If your name is Harrison Burton, your racing career can only start one way.
As the 15-year-old driver remembers it, the setting was the infield at one of the many tracks on the Sprint Cup circuit.
Burton was 2 at the time, his vehicle was a small, battery-powered car. His race course was a series of cones set up by his father, Sprint Cup driver Jeff Burton.
“Even at two years old, I wanted to race,” Harrison Burton told NBC Sports.
A 21-time winner on the Cup circuit and now an analyst for NBC Sports, Jeff Burton was already in teacher mode.
“I guess my dad actually started to take it a little bit more seriously,” Harrison Burton said. “He’d be like ‘You need to be doing this with your line, then doing this.'”
That scene led to one a few months ago with Harrison Burton in his yard playing catch with Pippen, one of his family’s three dogs, when his mother, Kim Burton, came outside to give him the phone. A NASCAR representative called to tell the K&N Pro Series East driver that he was going to be the youngest member of this year’s NASCAR Next class.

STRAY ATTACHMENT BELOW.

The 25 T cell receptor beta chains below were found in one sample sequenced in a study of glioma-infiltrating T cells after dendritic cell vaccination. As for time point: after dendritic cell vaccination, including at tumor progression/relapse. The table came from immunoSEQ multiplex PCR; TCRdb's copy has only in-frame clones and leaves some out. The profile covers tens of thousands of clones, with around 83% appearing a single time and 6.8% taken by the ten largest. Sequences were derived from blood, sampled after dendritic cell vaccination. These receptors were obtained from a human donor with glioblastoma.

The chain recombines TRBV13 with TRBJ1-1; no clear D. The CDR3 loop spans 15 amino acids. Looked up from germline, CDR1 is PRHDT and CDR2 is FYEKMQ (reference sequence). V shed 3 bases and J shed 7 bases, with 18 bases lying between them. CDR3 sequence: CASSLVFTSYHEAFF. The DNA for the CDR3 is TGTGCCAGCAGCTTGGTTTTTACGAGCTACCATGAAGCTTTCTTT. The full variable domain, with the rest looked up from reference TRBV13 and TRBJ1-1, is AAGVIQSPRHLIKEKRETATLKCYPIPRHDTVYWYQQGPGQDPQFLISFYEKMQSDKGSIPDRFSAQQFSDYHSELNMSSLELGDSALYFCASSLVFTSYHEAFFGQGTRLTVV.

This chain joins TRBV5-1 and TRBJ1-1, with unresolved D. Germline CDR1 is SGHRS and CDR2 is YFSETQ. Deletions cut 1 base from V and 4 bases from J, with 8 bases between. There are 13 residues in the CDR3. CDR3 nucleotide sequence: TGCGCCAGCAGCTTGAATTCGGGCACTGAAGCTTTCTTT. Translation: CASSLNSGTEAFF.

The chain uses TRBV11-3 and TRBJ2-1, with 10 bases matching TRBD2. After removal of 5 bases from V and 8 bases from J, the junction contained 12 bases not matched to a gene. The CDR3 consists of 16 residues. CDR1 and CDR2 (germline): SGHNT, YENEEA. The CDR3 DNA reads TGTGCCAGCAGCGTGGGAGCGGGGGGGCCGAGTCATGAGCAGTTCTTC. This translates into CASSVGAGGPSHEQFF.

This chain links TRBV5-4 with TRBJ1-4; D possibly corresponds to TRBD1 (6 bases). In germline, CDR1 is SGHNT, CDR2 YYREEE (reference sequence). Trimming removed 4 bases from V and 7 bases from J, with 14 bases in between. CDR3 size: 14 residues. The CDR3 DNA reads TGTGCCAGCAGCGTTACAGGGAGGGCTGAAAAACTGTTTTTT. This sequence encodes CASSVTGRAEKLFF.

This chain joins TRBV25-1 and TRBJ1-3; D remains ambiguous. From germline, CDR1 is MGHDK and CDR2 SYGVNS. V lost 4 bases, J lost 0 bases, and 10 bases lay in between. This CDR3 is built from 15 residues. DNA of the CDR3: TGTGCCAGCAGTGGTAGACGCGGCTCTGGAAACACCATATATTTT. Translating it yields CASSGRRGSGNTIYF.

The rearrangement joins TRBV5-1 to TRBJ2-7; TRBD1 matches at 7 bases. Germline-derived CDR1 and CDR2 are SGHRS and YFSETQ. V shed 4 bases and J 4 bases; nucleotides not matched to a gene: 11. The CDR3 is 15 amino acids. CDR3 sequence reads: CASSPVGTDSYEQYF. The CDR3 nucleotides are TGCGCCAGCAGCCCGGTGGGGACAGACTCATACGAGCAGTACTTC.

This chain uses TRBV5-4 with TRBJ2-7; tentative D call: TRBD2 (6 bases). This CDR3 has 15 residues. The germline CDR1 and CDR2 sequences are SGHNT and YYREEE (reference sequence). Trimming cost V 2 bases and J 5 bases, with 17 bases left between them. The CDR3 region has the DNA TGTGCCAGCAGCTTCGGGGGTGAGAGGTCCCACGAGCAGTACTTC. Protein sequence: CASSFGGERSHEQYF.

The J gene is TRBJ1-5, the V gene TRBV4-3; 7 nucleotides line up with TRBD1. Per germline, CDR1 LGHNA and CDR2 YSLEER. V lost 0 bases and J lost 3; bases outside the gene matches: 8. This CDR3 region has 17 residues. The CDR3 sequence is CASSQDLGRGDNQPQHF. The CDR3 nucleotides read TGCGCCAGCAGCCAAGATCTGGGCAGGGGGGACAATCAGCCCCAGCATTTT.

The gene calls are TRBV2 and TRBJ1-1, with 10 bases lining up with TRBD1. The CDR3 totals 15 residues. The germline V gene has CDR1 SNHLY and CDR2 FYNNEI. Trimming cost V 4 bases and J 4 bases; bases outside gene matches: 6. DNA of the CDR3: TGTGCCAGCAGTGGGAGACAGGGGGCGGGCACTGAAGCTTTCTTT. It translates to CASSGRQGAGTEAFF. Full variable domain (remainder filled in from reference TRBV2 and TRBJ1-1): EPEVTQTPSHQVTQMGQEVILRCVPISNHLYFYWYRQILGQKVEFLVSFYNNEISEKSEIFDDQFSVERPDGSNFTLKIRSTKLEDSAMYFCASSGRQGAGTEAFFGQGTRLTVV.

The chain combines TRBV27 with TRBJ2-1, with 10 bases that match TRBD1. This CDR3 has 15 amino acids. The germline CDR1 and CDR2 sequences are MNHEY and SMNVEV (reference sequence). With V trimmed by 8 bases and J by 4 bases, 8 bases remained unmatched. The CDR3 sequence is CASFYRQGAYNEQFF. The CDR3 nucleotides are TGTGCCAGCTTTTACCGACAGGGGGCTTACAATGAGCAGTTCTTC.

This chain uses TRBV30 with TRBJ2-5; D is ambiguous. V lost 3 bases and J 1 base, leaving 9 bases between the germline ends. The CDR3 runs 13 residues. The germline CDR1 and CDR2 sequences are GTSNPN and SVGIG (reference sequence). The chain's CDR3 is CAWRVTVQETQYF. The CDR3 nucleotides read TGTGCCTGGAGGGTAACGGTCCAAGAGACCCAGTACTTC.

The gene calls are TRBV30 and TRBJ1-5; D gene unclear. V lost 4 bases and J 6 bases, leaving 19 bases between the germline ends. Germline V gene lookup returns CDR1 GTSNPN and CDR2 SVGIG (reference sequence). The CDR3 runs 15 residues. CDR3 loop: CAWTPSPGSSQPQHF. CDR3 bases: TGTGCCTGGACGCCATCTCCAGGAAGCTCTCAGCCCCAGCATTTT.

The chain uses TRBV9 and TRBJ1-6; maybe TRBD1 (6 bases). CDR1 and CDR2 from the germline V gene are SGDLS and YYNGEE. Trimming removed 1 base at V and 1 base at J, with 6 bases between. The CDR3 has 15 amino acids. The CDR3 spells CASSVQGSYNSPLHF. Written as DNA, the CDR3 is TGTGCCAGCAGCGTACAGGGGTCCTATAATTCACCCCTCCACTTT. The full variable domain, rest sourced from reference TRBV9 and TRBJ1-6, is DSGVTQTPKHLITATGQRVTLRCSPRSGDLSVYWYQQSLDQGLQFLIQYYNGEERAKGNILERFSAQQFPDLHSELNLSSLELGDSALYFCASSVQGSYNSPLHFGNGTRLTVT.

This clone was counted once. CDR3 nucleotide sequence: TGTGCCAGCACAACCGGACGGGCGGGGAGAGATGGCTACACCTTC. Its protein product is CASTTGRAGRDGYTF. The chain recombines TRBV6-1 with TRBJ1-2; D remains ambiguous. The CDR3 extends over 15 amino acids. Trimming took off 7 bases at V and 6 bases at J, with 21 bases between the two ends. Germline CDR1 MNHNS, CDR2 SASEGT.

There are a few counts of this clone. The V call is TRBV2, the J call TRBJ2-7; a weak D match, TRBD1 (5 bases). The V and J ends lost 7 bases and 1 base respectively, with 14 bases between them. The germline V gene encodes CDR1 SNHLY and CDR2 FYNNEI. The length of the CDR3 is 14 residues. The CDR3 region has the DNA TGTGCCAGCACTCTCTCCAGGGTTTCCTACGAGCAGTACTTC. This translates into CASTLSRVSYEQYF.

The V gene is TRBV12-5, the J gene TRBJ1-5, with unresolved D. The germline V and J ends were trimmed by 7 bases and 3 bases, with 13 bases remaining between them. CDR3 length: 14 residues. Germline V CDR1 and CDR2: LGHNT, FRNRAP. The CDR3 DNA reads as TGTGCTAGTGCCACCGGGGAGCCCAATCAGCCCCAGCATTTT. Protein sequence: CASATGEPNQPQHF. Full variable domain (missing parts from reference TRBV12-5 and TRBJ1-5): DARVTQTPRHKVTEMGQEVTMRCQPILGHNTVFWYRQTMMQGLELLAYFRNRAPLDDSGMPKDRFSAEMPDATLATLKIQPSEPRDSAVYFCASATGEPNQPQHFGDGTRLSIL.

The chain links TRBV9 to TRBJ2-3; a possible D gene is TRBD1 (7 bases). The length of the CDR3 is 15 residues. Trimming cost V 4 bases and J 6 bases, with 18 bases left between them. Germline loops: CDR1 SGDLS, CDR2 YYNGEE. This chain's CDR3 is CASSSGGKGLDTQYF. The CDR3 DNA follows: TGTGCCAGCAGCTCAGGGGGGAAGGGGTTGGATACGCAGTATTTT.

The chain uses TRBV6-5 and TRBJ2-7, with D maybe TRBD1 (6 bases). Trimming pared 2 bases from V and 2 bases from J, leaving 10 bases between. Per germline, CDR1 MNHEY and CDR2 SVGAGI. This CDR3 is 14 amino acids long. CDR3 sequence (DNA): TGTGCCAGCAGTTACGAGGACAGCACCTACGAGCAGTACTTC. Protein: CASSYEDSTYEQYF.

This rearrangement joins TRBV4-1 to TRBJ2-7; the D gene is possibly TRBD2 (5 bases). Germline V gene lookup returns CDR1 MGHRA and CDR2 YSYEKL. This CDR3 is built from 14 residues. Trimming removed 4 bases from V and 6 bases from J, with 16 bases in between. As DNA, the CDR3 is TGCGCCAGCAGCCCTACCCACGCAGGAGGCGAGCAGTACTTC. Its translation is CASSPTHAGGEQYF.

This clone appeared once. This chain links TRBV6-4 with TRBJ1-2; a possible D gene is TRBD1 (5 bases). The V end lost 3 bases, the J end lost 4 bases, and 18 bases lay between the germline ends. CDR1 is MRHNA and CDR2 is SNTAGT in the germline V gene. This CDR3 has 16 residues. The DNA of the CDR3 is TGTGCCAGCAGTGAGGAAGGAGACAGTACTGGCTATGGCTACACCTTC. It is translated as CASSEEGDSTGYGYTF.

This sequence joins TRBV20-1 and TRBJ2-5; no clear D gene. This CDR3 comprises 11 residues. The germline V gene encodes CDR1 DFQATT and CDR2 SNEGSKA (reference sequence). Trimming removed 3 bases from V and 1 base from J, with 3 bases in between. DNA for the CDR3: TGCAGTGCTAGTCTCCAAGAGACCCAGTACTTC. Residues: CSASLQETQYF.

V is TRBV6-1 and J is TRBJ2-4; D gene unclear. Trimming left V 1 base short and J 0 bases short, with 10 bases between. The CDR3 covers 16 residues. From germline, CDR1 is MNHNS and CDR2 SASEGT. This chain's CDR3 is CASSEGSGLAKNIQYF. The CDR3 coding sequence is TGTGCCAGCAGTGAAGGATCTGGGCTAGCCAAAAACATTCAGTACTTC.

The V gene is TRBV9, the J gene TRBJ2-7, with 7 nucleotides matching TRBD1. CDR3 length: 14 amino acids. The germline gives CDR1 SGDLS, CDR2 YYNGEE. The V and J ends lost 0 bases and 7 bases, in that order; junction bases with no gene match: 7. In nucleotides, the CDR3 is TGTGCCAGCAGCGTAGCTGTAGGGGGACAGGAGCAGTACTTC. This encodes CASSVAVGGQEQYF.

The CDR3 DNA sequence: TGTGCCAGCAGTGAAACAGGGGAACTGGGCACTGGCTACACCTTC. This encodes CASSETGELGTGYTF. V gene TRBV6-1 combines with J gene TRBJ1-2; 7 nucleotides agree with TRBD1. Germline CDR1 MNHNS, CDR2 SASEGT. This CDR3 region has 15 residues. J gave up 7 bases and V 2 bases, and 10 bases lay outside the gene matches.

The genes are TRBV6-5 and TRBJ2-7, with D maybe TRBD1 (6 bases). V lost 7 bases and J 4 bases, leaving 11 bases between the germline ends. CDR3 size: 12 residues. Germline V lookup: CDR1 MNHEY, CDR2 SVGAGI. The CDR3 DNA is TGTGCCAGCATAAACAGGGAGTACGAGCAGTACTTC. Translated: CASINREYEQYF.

The following Q&A has been edited and condensed.
NBC Sports: What is it like being a 15-year-old driver getting this kind of recognition this early in your career?
Burton: It was awesome. I’m part of a class where I’m the youngest one, but where I feel right at home with all these guys and girls. It’s pretty cool. As for me, racing, my dad made this very evident when I started it, it’s an adult thing to do. As soon as you strap on that helmet, you’re a grownup like everyone else and they’ll treat them the same. For me, it didn’t mean a whole lot as to my age. I think that race car drivers, as soon as you strap that helmet on, you have an even playing field as far as age, sex, height, weight.
NBC Sports: Do you feel like an adult?
Burton: No. Only when I’m in a race car do I feel like an adult. I’m still fairly childish I’d say. My mon can attest to that, I’m sure. I don’t feel like an adult yet. Soon enough, I guess.
NBC Sports: You’ll get to race in the Camping World Truck Series later this year at Martinsville with Kyle Busch Motorsports. How did that deal come together and what are you expecting from that experience?
Burton: My dad is kind of my manager I guess you could say. He hasn’t really told me the full story on how that’s all coming together. I think that’s because I’m a blabber mouth and I might tell people. I do know I’m going to a great organization with guys like William Byron, Christopher Bell, Kyle Busch that have all shown success in these trucks. They’re proven to be fast. I think it’s a great environment to prove myself.
NBC Sports: In the K&N series you’ve raced at Bristol, Watkins Glen and Loudon. These are tracks you grew up going to with your dad’s racing career. What’s that been like for you getting to experience these tracks in their truest form after watching from the garage or the RV for so many years?